Liting Lin is a health law navigator with the nonprofit group Light & Salt Association in Houston’s Asiatown. The group has received a federal grant to sign up Chinese and Vietnamese immigrants under the Affordable Care Act.
Houston-area assistance and upcoming enrollment events: Enroll Gulf Coast
National enrollment website and hotline: Healthcare.gov
Find a licensed insurance broker or agent: National Association of Health Underwriters zip code search.
Liting Lin, a navigator for the Affordable Care Act, has been busy. On the second floor of the Chinese Community Center in southwest Houston, she sees client after client, helping them navigate the federal helpline while also translating from Mandarin.
Her first client on Wednesday, Bifu Wu, works as a sushi chef at a restaurant in the Montrose neighborhood.
Wu, 41, wanted to shop for a plan, but he’s been locked out of his profile on the healthcare.gov website. Lin called the 800 number for assistance. The two were on hold for almost 30 minutes.
Finally, an operator came on the line and starts taking down information from Lin.
“What city did you say that was?” the operator asked.
“Houston, Texas,” Lin told her.
The operator spoke briefly with Wu, asking him to confirm that Lin could speak on his behalf.
Last year, Wu began the application process but never finished it. This year he is determined to find some coverage.
He is not alone. This year more than a million Texans have already signed up or were automatically re-enrolled in marketplace coverage from last year. That’s up 38 percent from last year, when 733,757 Texans enrolled.
The city of Houston has been working hard to get more uninsured residents to sign up this year.
“Here in Houston we have about 31 percent of the population that does not have health insurance,” said Porfirio Villareal, a spokesman for the city’s Department of Health and Human Services.
Liting Lin helps Bifu Wu, an uninsured sushi chef, enroll in a health plan before the Feb. 15 deadline.
“That’s very costly, and of course there’s a lot of suffering when people don’t have insurance,” he added.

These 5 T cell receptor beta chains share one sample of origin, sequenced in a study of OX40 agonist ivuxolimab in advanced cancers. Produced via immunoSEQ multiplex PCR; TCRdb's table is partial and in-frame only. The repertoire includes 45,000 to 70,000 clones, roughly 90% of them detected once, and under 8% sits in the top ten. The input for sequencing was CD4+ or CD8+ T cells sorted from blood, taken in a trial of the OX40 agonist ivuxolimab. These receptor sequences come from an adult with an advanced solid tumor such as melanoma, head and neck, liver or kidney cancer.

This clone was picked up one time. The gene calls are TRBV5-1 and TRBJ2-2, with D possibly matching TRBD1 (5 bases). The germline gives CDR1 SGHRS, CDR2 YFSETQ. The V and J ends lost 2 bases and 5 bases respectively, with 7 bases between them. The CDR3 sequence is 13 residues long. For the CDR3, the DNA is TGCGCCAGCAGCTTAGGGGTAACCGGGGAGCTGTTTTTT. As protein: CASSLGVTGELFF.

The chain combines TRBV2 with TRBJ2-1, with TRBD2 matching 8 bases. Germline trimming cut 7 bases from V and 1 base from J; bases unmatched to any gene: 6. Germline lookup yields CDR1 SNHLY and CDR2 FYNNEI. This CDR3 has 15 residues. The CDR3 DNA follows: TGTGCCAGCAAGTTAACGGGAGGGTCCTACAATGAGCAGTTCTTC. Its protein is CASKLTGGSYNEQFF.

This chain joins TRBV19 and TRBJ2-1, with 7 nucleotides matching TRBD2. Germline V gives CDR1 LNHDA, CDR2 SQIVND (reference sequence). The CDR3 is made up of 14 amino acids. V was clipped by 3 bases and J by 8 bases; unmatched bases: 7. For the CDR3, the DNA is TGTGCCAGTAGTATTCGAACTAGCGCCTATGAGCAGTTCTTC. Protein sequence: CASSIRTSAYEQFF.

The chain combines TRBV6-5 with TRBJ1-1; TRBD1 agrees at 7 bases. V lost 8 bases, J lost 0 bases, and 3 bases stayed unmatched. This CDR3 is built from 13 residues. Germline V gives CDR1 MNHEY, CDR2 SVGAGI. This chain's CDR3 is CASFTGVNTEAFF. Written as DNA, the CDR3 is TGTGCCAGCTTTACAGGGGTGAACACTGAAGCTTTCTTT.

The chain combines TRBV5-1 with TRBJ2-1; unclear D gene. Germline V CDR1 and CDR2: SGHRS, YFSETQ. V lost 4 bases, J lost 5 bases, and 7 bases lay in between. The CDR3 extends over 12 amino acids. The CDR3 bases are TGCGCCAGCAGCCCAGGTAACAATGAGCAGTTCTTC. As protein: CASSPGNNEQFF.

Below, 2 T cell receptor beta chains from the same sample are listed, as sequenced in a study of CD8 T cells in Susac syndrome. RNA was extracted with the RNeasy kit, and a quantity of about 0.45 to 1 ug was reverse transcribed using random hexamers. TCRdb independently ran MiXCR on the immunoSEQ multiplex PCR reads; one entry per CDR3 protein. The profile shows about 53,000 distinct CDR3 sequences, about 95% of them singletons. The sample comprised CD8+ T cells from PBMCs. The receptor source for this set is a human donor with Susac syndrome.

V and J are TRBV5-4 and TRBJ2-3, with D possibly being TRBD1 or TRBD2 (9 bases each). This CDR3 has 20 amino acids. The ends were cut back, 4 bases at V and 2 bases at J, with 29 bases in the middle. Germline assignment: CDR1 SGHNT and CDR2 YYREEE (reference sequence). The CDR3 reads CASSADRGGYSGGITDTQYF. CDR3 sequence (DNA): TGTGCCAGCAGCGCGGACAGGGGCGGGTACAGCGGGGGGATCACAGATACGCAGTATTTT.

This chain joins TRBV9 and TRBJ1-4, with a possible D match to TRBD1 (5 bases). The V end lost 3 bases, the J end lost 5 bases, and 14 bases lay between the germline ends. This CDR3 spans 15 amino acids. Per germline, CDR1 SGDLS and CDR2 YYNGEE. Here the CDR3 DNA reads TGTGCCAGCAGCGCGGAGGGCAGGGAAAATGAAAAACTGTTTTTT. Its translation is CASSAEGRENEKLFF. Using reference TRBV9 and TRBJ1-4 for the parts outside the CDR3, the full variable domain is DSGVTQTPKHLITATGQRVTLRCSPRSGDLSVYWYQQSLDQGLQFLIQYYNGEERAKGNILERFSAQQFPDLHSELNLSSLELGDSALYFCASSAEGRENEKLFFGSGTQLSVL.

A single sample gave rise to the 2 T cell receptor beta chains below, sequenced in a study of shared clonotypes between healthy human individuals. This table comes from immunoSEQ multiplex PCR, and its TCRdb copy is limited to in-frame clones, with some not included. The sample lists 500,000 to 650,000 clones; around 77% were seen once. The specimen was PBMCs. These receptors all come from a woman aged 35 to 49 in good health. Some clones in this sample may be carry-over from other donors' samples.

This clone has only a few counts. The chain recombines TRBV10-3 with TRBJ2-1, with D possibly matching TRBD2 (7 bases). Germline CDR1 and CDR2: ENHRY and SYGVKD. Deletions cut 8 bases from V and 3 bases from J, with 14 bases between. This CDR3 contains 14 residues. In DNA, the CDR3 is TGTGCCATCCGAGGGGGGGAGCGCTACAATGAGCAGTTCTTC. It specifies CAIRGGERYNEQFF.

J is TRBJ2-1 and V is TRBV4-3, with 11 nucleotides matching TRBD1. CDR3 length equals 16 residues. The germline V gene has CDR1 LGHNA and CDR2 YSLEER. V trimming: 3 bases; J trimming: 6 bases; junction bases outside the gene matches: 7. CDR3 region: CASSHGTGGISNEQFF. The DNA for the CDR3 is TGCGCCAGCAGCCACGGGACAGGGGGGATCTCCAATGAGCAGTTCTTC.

The federal government gave the city a $1.8 million grant to do outreach and enrollment during this second round of Obamacare enrollment.
“This year we’ve done more radio ads, we’ve done more billboards,” Villareal said. “We’ve also sent postcards to targeted zip codes, so that has helped. And also, we’re everywhere. We’ve gone to more than 500 events.”
One of the city’s busiest sign-up locations has been the community center in Gulfton, near Hillcroft Avenue.
Anhi Escalona stopped by Wednesday with her baby, hoping to enroll in a plan.
Escalona said her husband has some health problems, and the family really needs insurance. He just started a new job, and was unsure if it came with health coverage, or if they could afford the price.
“It’s kind of a hassle, you know, because he had to go to hospital last month. And the bill is big,” Escalona said.
But the city’s insurance navigator, Leticia Chaw, had some bad news for Escalona. Chaw had run the numbers, and Escalona’s family did not qualify for a subsidized health plan on the marketplace. The family did not make enough money.
“The income is below what the marketplace will accept in order to be able to qualify for insurance,” Chaw said, looking at a chart on healthcare.gov.
Need help signing up? The deadline is Feb. 15
Counselors and navigators can help at city of Houston multi-service centers. Centers with extended hours from 8 a.m. to 9 p.m. include:
- Acres Homes MSC, 6719 W. Montgomery
- Denver Harbor MSC, 6402 Market Street
- Magnolia MSC, 7037 Capitol Street
- Northeast MSC, 9720 Spaulding
- Southwest MSC, 6400 High Star
- Sunnyside MSC, 9314 Cullen
Set up an appointment with an advisor by calling 832-393-5423. Appointments are on a first come, first served basis; the last one is set for 7 p.m.
Documents needed to enroll during an appointment include:
- Proof of U.S. citizenship: social security number or copy of U.S. passport for all family members
- State residency: driver’s license, housing lease or utility bill
- Income: W-2 forms or pay stubs; unemployment or disability; social security, pension and retirement income; or copy of latest tax return
- Current health insurance: policy numbers for any current health insurance and information about job-related health insurance
- Immigration status or legal residency: Immigration document status numbers.
In some other states, that would automatically qualify the family for Medicaid instead. But not in Texas.
“So basically he is in that gap,” Chaw said, speaking of Escalona’s husband. “There is no Medicaid to offer him because, again, the state of Texas didn’t extend the Medicaid.”
The only thing Chow could offer was documentation to exempt the family from the tax penalty for not having insurance. She also pointed them to some free clinics and the county hospital system.
Other Houstonians, like Chengqun Su, did qualify for a subsidized plan.
Su immigrated to Houston in 2013 with her husband and teenage son.
Su, 50, works in fast food. Her new insurance will cover both herself and her husband, while her son will be covered through Medicaid or CHIP.
“Her husband is not very healthy, so they really need health insurance and she’s really glad they could get it this year,” said Liting Lin, translating for Su from Mandarin.
The couple’s Blue Cross Blue Shield policy goes into effect on March 1. The total premium is $669 per month, but it will cost Su only $38 a month. The federal government will pay Blue Cross the rest, $631 a month.